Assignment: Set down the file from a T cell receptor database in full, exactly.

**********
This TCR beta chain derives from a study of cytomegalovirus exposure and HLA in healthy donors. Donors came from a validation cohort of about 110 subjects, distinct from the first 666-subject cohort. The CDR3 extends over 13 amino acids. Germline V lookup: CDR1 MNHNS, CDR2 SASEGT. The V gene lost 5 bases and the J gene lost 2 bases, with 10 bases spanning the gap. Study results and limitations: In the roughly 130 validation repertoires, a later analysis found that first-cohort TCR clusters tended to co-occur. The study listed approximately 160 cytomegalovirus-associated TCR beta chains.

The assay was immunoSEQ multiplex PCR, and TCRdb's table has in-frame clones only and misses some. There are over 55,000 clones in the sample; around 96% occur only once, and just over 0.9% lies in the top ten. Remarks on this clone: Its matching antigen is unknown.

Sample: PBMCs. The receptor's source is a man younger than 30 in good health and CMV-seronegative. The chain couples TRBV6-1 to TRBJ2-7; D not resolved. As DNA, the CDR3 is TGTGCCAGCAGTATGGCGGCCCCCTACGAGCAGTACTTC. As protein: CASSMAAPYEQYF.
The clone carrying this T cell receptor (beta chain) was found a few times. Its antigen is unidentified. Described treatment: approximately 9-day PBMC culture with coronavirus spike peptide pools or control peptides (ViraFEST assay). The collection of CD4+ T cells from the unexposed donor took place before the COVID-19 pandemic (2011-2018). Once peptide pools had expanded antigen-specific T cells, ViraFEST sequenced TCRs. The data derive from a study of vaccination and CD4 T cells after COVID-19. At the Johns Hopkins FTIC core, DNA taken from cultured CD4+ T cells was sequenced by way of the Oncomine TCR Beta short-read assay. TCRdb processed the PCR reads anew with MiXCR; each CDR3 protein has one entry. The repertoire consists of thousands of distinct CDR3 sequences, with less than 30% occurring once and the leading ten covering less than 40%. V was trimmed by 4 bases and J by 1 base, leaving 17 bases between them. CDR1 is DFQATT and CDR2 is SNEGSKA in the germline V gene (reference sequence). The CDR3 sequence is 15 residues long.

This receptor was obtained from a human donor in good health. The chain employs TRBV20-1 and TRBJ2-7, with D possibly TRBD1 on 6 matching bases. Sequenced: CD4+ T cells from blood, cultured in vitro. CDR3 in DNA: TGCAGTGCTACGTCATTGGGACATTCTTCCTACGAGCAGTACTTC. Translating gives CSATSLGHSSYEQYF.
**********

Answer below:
This TCR beta chain derives from a study of cytomegalovirus exposure and HLA in healthy donors. Donors came from a validation cohort of about 110 subjects, distinct from the first 666-subject cohort. The CDR3 extends over 13 amino acids. Germline V lookup: CDR1 MNHNS, CDR2 SASEGT. The V gene lost 5 bases and the J gene lost 2 bases, with 10 bases spanning the gap. Study results and limitations: In the roughly 130 validation repertoires, a later analysis found that first-cohort TCR clusters tended to co-occur. The study listed approximately 160 cytomegalovirus-associated TCR beta chains.

The assay was immunoSEQ multiplex PCR, and TCRdb's table has in-frame clones only and misses some. There are over 55,000 clones in the sample; around 96% occur only once, and just over 0.9% lies in the top ten. Remarks on this clone: Its matching antigen is unknown.

Sample: PBMCs. The receptor's source is a man younger than 30 in good health and CMV-seronegative. The chain couples TRBV6-1 to TRBJ2-7; D not resolved. As DNA, the CDR3 is TGTGCCAGCAGTATGGCGGCCCCCTACGAGCAGTACTTC. As protein: CASSMAAPYEQYF.
The clone carrying this T cell receptor (beta chain) was found a few times. Its antigen is unidentified. Described treatment: approximately 9-day PBMC culture with coronavirus spike peptide pools or control peptides (ViraFEST assay). The collection of CD4+ T cells from the unexposed donor took place before the COVID-19 pandemic (2011-2018). Once peptide pools had expanded antigen-specific T cells, ViraFEST sequenced TCRs. The data derive from a study of vaccination and CD4 T cells after COVID-19. At the Johns Hopkins FTIC core, DNA taken from cultured CD4+ T cells was sequenced by way of the Oncomine TCR Beta short-read assay. TCRdb processed the PCR reads anew with MiXCR; each CDR3 protein has one entry. The repertoire consists of thousands of distinct CDR3 sequences, with less than 30% occurring once and the leading ten covering less than 40%. V was trimmed by 4 bases and J by 1 base, leaving 17 bases between them. CDR1 is DFQATT and CDR2 is SNEGSKA in the germline V gene (reference sequence). The CDR3 sequence is 15 residues long.

This receptor was obtained from a human donor in good health. The chain employs TRBV20-1 and TRBJ2-7, with D possibly TRBD1 on 6 matching bases. Sequenced: CD4+ T cells from blood, cultured in vitro. CDR3 in DNA: TGCAGTGCTACGTCATTGGGACATTCTTCCTACGAGCAGTACTTC. Translating gives CSATSLGHSSYEQYF.